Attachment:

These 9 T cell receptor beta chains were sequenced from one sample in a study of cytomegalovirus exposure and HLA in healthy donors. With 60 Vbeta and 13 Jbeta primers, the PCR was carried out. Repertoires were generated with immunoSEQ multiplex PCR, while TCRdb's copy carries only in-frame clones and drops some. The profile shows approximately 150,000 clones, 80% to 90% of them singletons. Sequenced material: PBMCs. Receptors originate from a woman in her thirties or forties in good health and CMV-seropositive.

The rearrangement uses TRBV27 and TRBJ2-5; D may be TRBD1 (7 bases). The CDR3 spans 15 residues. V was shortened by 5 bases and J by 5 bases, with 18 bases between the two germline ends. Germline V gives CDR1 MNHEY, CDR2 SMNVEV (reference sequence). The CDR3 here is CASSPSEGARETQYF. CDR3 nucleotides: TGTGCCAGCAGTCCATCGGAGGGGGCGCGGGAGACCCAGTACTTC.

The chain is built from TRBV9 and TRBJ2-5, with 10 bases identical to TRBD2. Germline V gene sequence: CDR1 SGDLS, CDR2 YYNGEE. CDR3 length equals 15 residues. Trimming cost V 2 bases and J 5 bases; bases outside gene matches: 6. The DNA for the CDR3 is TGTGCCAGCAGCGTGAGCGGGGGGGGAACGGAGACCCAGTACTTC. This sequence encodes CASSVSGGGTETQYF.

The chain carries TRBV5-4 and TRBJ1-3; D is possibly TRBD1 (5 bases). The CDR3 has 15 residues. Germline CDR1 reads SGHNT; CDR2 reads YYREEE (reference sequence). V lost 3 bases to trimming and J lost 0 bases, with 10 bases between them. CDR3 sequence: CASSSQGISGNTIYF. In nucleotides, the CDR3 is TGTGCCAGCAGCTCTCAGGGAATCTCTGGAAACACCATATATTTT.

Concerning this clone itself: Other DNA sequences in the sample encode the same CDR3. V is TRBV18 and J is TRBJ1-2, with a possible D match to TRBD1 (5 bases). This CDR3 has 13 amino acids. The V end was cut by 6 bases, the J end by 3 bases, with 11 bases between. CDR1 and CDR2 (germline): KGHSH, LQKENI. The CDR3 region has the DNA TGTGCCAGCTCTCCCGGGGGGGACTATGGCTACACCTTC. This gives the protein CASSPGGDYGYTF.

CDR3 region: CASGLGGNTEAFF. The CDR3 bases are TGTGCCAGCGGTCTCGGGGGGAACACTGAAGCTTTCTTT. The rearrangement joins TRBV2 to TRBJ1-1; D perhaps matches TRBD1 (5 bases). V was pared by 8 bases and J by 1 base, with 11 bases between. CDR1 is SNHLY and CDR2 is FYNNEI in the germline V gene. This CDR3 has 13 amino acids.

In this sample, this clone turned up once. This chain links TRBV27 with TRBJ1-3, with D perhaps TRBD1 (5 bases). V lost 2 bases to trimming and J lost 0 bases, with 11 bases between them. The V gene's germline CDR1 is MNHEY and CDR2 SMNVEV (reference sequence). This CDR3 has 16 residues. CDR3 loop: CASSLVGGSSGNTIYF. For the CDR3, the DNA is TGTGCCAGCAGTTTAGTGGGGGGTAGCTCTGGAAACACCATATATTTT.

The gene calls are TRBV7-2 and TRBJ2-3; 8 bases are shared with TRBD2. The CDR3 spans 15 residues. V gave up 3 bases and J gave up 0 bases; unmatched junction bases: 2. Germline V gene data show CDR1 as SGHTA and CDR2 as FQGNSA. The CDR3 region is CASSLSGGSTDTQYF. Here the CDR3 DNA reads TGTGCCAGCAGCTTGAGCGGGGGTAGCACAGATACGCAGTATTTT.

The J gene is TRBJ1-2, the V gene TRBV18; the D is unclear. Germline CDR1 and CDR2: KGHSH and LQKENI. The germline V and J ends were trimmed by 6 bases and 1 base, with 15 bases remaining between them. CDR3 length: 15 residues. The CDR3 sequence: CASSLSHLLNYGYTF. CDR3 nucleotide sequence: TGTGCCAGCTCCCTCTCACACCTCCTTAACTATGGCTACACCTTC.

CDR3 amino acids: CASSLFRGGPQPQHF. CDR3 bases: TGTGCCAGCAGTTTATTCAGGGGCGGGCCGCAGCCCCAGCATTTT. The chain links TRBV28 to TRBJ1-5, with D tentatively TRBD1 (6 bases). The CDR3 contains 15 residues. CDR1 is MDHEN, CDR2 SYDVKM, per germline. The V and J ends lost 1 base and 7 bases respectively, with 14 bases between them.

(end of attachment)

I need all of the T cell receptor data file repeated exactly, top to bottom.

These 9 T cell receptor beta chains were sequenced from one sample in a study of cytomegalovirus exposure and HLA in healthy donors. With 60 Vbeta and 13 Jbeta primers, the PCR was carried out. Repertoires were generated with immunoSEQ multiplex PCR, while TCRdb's copy carries only in-frame clones and drops some. The profile shows approximately 150,000 clones, 80% to 90% of them singletons. Sequenced material: PBMCs. Receptors originate from a woman in her thirties or forties in good health and CMV-seropositive.

The rearrangement uses TRBV27 and TRBJ2-5; D may be TRBD1 (7 bases). The CDR3 spans 15 residues. V was shortened by 5 bases and J by 5 bases, with 18 bases between the two germline ends. Germline V gives CDR1 MNHEY, CDR2 SMNVEV (reference sequence). The CDR3 here is CASSPSEGARETQYF. CDR3 nucleotides: TGTGCCAGCAGTCCATCGGAGGGGGCGCGGGAGACCCAGTACTTC.

The chain is built from TRBV9 and TRBJ2-5, with 10 bases identical to TRBD2. Germline V gene sequence: CDR1 SGDLS, CDR2 YYNGEE. CDR3 length equals 15 residues. Trimming cost V 2 bases and J 5 bases; bases outside gene matches: 6. The DNA for the CDR3 is TGTGCCAGCAGCGTGAGCGGGGGGGGAACGGAGACCCAGTACTTC. This sequence encodes CASSVSGGGTETQYF.

The chain carries TRBV5-4 and TRBJ1-3; D is possibly TRBD1 (5 bases). The CDR3 has 15 residues. Germline CDR1 reads SGHNT; CDR2 reads YYREEE (reference sequence). V lost 3 bases to trimming and J lost 0 bases, with 10 bases between them. CDR3 sequence: CASSSQGISGNTIYF. In nucleotides, the CDR3 is TGTGCCAGCAGCTCTCAGGGAATCTCTGGAAACACCATATATTTT.

Concerning this clone itself: Other DNA sequences in the sample encode the same CDR3. V is TRBV18 and J is TRBJ1-2, with a possible D match to TRBD1 (5 bases). This CDR3 has 13 amino acids. The V end was cut by 6 bases, the J end by 3 bases, with 11 bases between. CDR1 and CDR2 (germline): KGHSH, LQKENI. The CDR3 region has the DNA TGTGCCAGCTCTCCCGGGGGGGACTATGGCTACACCTTC. This gives the protein CASSPGGDYGYTF.

CDR3 region: CASGLGGNTEAFF. The CDR3 bases are TGTGCCAGCGGTCTCGGGGGGAACACTGAAGCTTTCTTT. The rearrangement joins TRBV2 to TRBJ1-1; D perhaps matches TRBD1 (5 bases). V was pared by 8 bases and J by 1 base, with 11 bases between. CDR1 is SNHLY and CDR2 is FYNNEI in the germline V gene. This CDR3 has 13 amino acids.

In this sample, this clone turned up once. This chain links TRBV27 with TRBJ1-3, with D perhaps TRBD1 (5 bases). V lost 2 bases to trimming and J lost 0 bases, with 11 bases between them. The V gene's germline CDR1 is MNHEY and CDR2 SMNVEV (reference sequence). This CDR3 has 16 residues. CDR3 loop: CASSLVGGSSGNTIYF. For the CDR3, the DNA is TGTGCCAGCAGTTTAGTGGGGGGTAGCTCTGGAAACACCATATATTTT.

The gene calls are TRBV7-2 and TRBJ2-3; 8 bases are shared with TRBD2. The CDR3 spans 15 residues. V gave up 3 bases and J gave up 0 bases; unmatched junction bases: 2. Germline V gene data show CDR1 as SGHTA and CDR2 as FQGNSA. The CDR3 region is CASSLSGGSTDTQYF. Here the CDR3 DNA reads TGTGCCAGCAGCTTGAGCGGGGGTAGCACAGATACGCAGTATTTT.

The J gene is TRBJ1-2, the V gene TRBV18; the D is unclear. Germline CDR1 and CDR2: KGHSH and LQKENI. The germline V and J ends were trimmed by 6 bases and 1 base, with 15 bases remaining between them. CDR3 length: 15 residues. The CDR3 sequence: CASSLSHLLNYGYTF. CDR3 nucleotide sequence: TGTGCCAGCTCCCTCTCACACCTCCTTAACTATGGCTACACCTTC.

CDR3 amino acids: CASSLFRGGPQPQHF. CDR3 bases: TGTGCCAGCAGTTTATTCAGGGGCGGGCCGCAGCCCCAGCATTTT. The chain links TRBV28 to TRBJ1-5, with D tentatively TRBD1 (6 bases). The CDR3 contains 15 residues. CDR1 is MDHEN, CDR2 SYDVKM, per germline. The V and J ends lost 1 base and 7 bases respectively, with 14 bases between them.